10. Perfect – Twin Peaks
Twin Peaks fans have a bad habit of scoffing at those who simply do not like the show. “How,” they say as if they’ve just been informed that the person they are speaking too has never eaten chocolate, “can you not love such a brilliant and inventive show?” The answer, more often than not, is that Twin Peaks is weird in a way that just does not speak to people the same way that it speaks to others.
Even those who don’t religiously tout the show’s brilliance will typically confess that they too enjoyed the near-perfect pilot that kickstarted one of television’s strangest shows. One of the best things about the film-like first episode of Twin Peaks is the way that David Lynch suppresses his urge to just get weird with it and opts instead to tell a compelling murder mystery that so happens to be punctuated with hints that something stranger lingers in the dark. That same quality highlights another pilot yet to appear on this list.
9. Terrible – How I Met Your Mother
To be perfectly honest, How I Met Your Mother is a pretty uneven show all-around. Even when the series was at its best, you could always rely on a few stinker episodes dragging down the good times. When the show became truly awful in its later seasons…yeesh. Still, there are seasons and episodes of How I Met Your Mother that are so good that they completely justify the show’s incredible popularity.
None of those qualities can be found in the pilot episode, however. The main problem here are the characters. Either a major character is one-note (horndog Barney and lovelorn Ted) or they have no note at all (Lily). Meanwhile, much of the episode is based on Ted’s pursuit of Robin, which is so painfully presented that it invokes the feeling of watching every “Will they or won’t they?” storyline from Friends in rapid succession. The episode even ends with the hint that the show’s creators were going to drag the “How I Met Your Mother” part of the premise out as long as possible.
8. Perfect – Game of Thrones
In retrospect, the first 10 minutes of Game of Thrones clash wildly with the rest of the series. While much of Game of Thrones focuses on political infighting and the shocking incidents that happen to major characters, Game of Throne’s pilot opens on three nameless men who encounter the White Walkers that appear sparingly throughout the rest of the show.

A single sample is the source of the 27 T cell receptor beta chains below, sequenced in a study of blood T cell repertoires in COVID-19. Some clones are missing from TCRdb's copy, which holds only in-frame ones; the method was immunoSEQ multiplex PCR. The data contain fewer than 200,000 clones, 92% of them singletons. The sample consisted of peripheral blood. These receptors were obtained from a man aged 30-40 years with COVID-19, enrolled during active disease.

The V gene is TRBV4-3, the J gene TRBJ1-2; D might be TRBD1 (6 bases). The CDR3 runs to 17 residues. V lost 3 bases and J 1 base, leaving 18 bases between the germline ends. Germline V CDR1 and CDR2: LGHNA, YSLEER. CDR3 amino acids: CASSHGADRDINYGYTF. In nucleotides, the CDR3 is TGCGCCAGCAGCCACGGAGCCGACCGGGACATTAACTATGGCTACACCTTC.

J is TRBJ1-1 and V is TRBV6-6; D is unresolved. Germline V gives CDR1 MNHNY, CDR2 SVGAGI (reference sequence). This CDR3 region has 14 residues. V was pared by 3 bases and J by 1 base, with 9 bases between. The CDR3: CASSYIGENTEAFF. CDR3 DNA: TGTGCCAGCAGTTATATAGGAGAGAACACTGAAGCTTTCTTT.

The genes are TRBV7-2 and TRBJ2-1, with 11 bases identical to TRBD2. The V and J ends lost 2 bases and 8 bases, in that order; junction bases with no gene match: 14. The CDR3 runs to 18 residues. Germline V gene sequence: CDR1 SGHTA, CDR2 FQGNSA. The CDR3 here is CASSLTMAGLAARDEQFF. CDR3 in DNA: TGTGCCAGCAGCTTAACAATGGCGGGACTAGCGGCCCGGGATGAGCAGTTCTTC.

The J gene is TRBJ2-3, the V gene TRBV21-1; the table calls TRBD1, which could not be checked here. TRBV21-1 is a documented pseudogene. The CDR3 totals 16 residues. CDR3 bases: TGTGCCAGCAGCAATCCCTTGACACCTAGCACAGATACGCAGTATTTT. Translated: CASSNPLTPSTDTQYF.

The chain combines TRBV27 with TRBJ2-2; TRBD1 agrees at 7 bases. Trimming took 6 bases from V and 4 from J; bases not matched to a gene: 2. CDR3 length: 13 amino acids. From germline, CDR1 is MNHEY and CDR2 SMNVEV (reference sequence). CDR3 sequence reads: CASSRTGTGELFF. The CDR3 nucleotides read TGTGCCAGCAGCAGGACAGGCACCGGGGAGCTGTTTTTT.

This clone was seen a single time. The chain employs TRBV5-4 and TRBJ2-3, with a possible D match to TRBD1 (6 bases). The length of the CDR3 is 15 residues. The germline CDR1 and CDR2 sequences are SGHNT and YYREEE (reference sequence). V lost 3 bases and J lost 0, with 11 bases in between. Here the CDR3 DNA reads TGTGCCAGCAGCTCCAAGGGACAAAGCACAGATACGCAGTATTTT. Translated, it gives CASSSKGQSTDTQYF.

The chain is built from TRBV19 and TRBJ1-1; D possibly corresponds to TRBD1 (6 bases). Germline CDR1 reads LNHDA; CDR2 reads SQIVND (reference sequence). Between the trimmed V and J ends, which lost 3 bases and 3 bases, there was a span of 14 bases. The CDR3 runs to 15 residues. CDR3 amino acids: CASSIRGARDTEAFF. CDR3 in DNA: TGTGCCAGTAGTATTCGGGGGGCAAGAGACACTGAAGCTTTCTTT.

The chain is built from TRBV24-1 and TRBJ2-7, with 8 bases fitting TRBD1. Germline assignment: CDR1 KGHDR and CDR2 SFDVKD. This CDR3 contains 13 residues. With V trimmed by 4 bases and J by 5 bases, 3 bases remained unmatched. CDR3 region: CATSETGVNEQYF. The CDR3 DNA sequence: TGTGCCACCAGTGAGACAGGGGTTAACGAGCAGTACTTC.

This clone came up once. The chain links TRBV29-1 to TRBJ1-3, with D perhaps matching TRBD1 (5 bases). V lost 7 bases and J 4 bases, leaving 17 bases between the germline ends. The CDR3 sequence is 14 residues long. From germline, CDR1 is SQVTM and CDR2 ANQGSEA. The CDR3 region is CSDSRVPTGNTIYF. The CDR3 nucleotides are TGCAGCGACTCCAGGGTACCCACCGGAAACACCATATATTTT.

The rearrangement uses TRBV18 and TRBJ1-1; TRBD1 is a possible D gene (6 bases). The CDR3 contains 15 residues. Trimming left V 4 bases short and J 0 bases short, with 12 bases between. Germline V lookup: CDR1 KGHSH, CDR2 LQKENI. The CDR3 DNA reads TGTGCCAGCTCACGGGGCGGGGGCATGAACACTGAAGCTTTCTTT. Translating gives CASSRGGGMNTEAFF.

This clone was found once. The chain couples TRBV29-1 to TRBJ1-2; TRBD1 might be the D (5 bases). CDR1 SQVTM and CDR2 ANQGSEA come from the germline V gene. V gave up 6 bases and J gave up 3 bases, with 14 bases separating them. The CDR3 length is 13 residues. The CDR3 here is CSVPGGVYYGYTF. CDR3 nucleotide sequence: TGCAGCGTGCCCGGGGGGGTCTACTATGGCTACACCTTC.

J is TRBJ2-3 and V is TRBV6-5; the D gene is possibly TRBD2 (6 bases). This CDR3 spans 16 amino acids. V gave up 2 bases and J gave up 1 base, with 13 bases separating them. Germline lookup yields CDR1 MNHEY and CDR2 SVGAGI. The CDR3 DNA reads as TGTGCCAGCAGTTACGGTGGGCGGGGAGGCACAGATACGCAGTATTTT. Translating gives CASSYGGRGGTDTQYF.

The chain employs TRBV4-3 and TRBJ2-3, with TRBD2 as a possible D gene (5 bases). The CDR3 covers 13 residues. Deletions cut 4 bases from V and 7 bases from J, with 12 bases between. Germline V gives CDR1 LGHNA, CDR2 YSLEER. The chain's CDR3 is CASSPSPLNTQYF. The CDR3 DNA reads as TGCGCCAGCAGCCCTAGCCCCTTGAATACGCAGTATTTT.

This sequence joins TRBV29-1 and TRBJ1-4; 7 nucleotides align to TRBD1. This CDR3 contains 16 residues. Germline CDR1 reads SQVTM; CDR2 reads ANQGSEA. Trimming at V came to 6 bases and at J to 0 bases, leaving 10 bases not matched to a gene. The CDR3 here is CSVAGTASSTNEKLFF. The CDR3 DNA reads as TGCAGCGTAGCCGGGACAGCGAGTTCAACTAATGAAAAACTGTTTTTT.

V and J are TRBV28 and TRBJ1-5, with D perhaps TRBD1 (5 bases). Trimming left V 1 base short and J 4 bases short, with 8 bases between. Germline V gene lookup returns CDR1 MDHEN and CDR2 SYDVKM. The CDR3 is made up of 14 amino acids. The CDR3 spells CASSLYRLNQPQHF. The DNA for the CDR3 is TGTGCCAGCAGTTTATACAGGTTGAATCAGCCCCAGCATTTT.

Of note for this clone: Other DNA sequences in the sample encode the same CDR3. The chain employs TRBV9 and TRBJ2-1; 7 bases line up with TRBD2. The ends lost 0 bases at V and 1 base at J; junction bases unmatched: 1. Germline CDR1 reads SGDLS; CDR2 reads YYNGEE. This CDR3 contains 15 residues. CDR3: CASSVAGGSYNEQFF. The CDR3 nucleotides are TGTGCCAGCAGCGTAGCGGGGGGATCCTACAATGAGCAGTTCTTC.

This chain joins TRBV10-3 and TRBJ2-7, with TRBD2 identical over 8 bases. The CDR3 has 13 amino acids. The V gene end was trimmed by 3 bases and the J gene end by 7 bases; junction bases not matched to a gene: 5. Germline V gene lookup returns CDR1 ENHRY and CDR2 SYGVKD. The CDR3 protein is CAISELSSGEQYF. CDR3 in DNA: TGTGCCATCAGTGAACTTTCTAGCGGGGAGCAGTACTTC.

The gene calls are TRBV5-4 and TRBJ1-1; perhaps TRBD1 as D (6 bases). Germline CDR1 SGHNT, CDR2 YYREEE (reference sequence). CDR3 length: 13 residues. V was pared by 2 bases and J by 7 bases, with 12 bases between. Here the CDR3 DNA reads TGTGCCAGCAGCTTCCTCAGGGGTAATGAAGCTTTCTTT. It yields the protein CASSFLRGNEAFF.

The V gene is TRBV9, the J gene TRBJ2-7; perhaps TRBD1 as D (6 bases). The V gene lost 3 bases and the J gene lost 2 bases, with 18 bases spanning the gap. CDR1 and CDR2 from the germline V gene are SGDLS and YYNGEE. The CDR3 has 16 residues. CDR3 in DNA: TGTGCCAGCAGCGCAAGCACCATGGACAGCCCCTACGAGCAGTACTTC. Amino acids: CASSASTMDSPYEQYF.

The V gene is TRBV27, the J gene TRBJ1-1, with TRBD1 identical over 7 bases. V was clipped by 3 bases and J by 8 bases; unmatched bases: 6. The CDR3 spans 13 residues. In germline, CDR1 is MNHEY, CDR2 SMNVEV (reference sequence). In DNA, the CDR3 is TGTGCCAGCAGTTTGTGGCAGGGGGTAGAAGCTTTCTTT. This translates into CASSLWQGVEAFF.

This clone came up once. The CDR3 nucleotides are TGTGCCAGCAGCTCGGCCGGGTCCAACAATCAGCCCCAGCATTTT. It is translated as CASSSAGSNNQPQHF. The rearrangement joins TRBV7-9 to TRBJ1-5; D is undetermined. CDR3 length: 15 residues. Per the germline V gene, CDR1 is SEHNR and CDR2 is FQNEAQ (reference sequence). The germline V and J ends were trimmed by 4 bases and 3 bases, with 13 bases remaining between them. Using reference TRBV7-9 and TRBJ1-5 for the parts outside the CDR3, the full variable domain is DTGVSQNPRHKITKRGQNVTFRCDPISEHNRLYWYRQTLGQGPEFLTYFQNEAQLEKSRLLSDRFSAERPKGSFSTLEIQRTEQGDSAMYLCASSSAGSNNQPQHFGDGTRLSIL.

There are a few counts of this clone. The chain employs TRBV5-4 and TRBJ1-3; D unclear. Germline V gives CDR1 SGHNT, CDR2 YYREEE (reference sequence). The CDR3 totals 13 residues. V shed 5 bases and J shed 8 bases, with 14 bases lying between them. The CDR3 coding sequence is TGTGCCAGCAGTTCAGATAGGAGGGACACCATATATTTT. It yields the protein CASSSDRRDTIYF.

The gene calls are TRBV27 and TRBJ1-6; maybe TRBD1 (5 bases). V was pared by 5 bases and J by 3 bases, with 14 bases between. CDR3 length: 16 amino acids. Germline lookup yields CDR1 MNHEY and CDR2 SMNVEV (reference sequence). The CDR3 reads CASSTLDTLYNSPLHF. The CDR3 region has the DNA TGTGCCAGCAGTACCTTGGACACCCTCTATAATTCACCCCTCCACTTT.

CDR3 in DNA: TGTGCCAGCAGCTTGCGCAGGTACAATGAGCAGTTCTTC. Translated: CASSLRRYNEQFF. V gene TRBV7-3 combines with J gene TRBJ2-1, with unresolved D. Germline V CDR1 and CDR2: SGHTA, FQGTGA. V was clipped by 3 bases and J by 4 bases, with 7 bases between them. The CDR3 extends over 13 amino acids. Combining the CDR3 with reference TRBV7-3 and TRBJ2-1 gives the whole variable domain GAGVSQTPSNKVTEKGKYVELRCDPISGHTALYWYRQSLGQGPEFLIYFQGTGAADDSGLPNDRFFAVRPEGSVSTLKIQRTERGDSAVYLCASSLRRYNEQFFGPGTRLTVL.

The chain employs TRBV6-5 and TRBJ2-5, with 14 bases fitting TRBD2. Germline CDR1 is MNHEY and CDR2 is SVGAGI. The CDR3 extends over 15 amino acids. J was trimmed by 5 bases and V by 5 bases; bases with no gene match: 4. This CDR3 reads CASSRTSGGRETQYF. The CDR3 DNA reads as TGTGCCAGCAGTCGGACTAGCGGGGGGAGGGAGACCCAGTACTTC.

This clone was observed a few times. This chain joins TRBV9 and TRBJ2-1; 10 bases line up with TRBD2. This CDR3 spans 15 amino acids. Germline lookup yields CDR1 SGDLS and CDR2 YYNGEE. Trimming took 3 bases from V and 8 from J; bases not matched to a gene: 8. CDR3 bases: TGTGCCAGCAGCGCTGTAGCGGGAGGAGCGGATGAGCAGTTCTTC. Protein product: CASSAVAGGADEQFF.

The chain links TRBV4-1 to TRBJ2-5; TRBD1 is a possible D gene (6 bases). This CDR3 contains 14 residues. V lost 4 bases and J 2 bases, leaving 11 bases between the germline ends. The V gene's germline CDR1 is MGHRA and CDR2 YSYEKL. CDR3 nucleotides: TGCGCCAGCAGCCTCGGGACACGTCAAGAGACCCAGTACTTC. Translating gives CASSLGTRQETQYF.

As odd as the show’s opener is, it’s now clear that David Benioff and D.B. Weiss knew that there was no way they would ever be able to capture everything that was great about Game of Thrones in a single episode. Instead, they wisely chose to tell a much smaller story that brilliantly teases you with tantalizing mentions of what lies beyond the world in-frame. This pilot organically introduces us to everyone we should know, and does that so well that we are immediately hooked the moment the episode’s twist ending fades to black.
This stands in stark contrast, of course, to the show’s original, unaired pilot, which was a disaster is every way.
7. Perfect – Battlestar Galactica (Reboot)
The debate wages on whether Battlestar Galactica’s pilot episode is the two-hour mini-movie that kickstarted the new series or the first official episode of the series. It’s a meaningless debate once you realize either could be considered one of the greatest pilots of all-time. For the purposes of discussion, however, let’s say that the pilot is the first official Battlestar Galactica episode, “33.”